The patients' demographic profiles and surgical types did not show intergroup differences (Table 1). Preoperative hematocrit, PaO2/FiO2, pH, electrolyte, lactate, and glucose were comparable between the two groups (Table 2). Duration of surgery in Group-PR was significantly longer than that in Group-C (445 ± 151 min vs. 319 ± 64 min, respectively, the difference of means 126 min; 95% confidence interval [95% CI] 39-214 min; effect size 1.094; P = 0.007) (Table 3). CPB and ACC time, intraoperative fluid administration quantity, transfusion requirements, intraoperative urine output, and the number of patients who received additional propofol did not show intergroup differences (Table 3).
At the time of admission to the ICU, BIS, hematocrit, PaO2/FiO2, pH, electrolyte, and lactate did not show intergroup differences. However, at the time of admission to the ICU, glucose level was significantly lower in Group-PR than in group C (109.7 ± 53.0 vs. 163.9 ± 51.7 mg/dl, respectively; differences of means -54.2 mg/dl; 95% CI -91.0 to -17.5 mg/dl; effect size 1.035; P = 0.005).
The primary outcome variable, T-BIS80, was significantly shorter in Group-PR compared to Group-C (121.4 ± 64.9 min vs. 182.9 ± 85.1 min, respectively; the difference of means -61.5 min; 95% CI -115.7 to -7.4 min; effect size 0.812; P = 0.027).
As the secondary outcome variable, T-extubation in Group-PR was significantly shorter than that in Group-C (434.7 ± 131.3 min vs. 946.6 ± 393.3 min, respectively; differences of means -511.9 min; 95% CI -711.4 to -312.4 min; effect size 1.746; P < 0.001). T-SIMV did not show inter-group differences.
The incidence of agitation in the ICU did not show intergroup differences (Table 4).


Our result demonstrated that the remifentanil-based propofol-supplemented regimen is superior to the conventional balanced-anesthesia regimen in providing a faster time to achieve postoperative BIS > 80 in cardiac surgery. Despite the random allocation and surgery by the same surgeon, the duration of surgery was longer in Group-PR. Considering that the longer duration of surgery is a risk factor for delayed patient awakening after anesthesia [14], our result with the shorter recovery despite the longer duration of surgery in Group-PR (445 min vs. 319 min in Group-C) may be of much more significant meaning.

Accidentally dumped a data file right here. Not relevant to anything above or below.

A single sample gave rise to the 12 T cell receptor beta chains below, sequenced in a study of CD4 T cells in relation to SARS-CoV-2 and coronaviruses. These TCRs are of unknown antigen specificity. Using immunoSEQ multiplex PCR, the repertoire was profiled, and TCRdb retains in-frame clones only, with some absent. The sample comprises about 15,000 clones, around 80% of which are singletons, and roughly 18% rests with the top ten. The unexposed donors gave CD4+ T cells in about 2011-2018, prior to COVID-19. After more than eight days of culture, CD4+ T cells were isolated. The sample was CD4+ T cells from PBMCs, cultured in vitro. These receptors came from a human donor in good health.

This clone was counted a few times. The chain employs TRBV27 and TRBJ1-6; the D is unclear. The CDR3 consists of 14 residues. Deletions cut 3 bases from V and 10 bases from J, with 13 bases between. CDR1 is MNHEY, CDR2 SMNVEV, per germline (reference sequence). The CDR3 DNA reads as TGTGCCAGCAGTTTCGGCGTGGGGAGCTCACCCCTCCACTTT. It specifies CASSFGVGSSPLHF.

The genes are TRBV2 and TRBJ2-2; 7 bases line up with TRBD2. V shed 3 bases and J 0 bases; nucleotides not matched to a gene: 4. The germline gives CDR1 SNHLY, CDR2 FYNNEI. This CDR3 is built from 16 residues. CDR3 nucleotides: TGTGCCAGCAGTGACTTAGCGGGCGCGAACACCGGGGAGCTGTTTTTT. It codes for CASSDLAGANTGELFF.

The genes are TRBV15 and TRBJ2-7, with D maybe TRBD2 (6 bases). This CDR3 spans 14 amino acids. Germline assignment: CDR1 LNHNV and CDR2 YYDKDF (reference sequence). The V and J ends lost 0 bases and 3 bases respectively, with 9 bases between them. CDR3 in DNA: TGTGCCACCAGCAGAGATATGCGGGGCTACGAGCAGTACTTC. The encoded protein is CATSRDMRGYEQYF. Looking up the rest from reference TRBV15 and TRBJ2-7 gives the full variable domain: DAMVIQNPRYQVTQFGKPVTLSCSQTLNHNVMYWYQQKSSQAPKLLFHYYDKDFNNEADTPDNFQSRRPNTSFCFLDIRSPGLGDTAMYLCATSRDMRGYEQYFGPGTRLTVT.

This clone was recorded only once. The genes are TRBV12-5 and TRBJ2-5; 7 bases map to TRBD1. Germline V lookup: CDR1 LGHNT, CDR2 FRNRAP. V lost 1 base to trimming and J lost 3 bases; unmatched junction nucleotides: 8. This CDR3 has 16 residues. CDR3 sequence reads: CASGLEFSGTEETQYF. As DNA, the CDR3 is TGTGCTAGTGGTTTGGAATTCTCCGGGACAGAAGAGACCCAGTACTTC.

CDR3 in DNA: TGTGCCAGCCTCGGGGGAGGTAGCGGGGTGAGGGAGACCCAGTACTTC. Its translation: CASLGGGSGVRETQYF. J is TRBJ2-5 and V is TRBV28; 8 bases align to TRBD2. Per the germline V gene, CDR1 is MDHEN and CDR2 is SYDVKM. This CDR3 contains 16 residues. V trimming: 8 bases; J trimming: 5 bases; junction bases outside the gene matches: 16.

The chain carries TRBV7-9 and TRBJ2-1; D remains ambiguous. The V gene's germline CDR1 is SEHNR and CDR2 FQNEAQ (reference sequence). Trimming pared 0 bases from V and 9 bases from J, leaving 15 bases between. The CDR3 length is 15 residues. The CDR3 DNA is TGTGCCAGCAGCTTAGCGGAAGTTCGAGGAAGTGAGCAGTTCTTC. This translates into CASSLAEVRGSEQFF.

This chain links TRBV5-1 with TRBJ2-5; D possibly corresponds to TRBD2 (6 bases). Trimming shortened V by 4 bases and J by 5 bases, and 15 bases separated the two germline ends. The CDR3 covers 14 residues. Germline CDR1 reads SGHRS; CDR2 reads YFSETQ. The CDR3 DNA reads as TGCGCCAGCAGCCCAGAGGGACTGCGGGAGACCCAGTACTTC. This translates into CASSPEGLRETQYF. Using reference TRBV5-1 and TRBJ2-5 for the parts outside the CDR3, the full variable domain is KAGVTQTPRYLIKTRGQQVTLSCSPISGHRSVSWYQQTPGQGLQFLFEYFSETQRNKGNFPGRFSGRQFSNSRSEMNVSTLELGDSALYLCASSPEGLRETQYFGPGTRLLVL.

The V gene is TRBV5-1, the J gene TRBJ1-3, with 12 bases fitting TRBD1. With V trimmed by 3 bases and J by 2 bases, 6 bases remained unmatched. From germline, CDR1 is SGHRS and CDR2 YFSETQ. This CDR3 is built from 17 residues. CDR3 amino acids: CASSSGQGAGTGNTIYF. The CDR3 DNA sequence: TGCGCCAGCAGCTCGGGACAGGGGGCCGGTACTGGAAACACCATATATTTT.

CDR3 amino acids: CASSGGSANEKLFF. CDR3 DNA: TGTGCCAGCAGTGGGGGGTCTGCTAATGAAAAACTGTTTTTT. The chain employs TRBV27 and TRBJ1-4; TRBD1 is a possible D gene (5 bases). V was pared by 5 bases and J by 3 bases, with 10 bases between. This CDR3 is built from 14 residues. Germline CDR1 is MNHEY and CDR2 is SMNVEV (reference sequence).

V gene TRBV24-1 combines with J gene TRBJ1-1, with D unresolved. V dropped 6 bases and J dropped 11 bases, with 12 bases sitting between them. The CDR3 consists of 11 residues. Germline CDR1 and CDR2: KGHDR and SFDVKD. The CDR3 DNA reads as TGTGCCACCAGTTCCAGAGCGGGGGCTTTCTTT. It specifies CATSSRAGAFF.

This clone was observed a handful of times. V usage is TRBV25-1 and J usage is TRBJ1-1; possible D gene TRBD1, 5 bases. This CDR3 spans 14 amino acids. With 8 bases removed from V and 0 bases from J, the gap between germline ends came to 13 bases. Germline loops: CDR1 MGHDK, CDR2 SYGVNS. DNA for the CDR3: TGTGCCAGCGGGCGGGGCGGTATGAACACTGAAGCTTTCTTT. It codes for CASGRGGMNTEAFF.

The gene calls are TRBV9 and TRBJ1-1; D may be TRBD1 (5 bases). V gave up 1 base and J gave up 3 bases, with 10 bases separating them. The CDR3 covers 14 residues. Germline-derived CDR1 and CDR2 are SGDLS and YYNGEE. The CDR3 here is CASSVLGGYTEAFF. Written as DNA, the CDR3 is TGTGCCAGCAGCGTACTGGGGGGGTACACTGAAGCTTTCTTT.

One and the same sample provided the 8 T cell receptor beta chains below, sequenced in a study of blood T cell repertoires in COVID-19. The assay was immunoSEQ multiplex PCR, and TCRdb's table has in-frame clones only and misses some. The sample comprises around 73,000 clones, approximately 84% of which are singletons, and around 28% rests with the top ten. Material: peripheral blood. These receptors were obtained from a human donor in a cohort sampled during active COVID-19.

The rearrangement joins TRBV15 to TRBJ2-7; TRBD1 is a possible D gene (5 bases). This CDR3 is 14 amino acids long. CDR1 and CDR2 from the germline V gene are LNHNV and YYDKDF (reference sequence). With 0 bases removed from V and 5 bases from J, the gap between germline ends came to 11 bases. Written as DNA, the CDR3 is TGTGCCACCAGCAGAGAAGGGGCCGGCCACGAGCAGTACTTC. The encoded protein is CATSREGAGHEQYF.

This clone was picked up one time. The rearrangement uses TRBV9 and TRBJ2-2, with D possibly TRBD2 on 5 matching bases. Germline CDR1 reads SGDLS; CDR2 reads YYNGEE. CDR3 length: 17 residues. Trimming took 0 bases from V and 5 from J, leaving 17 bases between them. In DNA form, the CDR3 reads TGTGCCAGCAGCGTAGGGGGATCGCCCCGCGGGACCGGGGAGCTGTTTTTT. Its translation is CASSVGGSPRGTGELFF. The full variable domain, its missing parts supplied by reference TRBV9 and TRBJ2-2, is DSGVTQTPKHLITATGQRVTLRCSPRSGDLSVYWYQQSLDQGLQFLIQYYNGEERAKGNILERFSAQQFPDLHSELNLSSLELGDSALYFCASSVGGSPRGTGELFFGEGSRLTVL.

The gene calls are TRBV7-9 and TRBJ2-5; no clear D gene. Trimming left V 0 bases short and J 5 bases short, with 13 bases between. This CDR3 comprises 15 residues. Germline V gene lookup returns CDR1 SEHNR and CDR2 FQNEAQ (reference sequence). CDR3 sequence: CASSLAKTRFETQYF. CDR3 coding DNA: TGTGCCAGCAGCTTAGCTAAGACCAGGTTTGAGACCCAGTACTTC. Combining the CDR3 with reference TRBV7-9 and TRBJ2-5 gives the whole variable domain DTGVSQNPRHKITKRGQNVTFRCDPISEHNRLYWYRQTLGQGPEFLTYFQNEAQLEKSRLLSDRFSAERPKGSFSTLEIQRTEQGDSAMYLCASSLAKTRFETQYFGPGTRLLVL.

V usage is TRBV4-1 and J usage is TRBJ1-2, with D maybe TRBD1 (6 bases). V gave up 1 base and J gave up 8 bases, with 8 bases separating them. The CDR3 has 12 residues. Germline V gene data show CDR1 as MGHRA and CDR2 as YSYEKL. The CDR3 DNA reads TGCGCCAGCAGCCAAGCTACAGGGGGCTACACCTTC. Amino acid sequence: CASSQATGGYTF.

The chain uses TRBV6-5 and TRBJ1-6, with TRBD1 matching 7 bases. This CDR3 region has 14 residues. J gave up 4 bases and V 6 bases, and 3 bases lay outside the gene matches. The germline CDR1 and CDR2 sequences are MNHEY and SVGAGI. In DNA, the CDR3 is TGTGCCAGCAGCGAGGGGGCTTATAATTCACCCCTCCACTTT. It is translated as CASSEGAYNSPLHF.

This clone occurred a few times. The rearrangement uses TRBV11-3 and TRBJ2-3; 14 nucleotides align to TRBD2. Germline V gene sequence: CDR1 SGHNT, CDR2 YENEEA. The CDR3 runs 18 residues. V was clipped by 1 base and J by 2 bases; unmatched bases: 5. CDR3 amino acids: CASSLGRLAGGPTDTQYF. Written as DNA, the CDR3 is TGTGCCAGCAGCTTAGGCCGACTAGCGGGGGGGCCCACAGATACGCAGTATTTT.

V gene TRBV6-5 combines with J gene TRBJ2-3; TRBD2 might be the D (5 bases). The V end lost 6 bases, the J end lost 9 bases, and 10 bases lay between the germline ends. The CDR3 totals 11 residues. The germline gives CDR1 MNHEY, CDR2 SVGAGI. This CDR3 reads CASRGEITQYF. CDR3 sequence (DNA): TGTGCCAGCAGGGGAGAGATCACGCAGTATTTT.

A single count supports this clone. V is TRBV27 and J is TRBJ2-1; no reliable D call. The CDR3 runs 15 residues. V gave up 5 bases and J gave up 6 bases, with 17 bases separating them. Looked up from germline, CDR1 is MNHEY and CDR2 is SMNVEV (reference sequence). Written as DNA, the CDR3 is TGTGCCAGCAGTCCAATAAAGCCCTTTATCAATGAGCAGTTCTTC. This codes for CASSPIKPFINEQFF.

So far, few studies have compared postoperative conscious recovery time after applying the remifentanil-based propofol-supplemented anesthesia regimens vs. conventional sevoflurane-sufentanil balanced anesthesia regimens for cardiac surgery. According to our result, remifentanil-based propofol-supplemented TIVA can be favored, especially for patients requiring fast postoperative conscious recovery in cardiac surgery.
We employed the BIS values > 80, as the indicator of the patient's conscious recovery in the ICU, since previous reports showed that BIS values ranging 64-80 corresponded to a transitional status from unconsciousness to consciousness [15]. BIS > 80 was comparable to the sedation status responding to the command, "open your eyes" [13]. As mentioned earlier, BIS monitoring enables a seamless and objective evaluation of the depth of sedation in the ICU [4,5]. Our result indicating the remifentanil's superiority in providing faster BIS recovery corresponds to a previous study employing a subjective sedation scale, in which remifentanil-anesthesia provided a shallower depth of postoperative sedation than sufentanil-anesthesia did in cardiac surgery [8].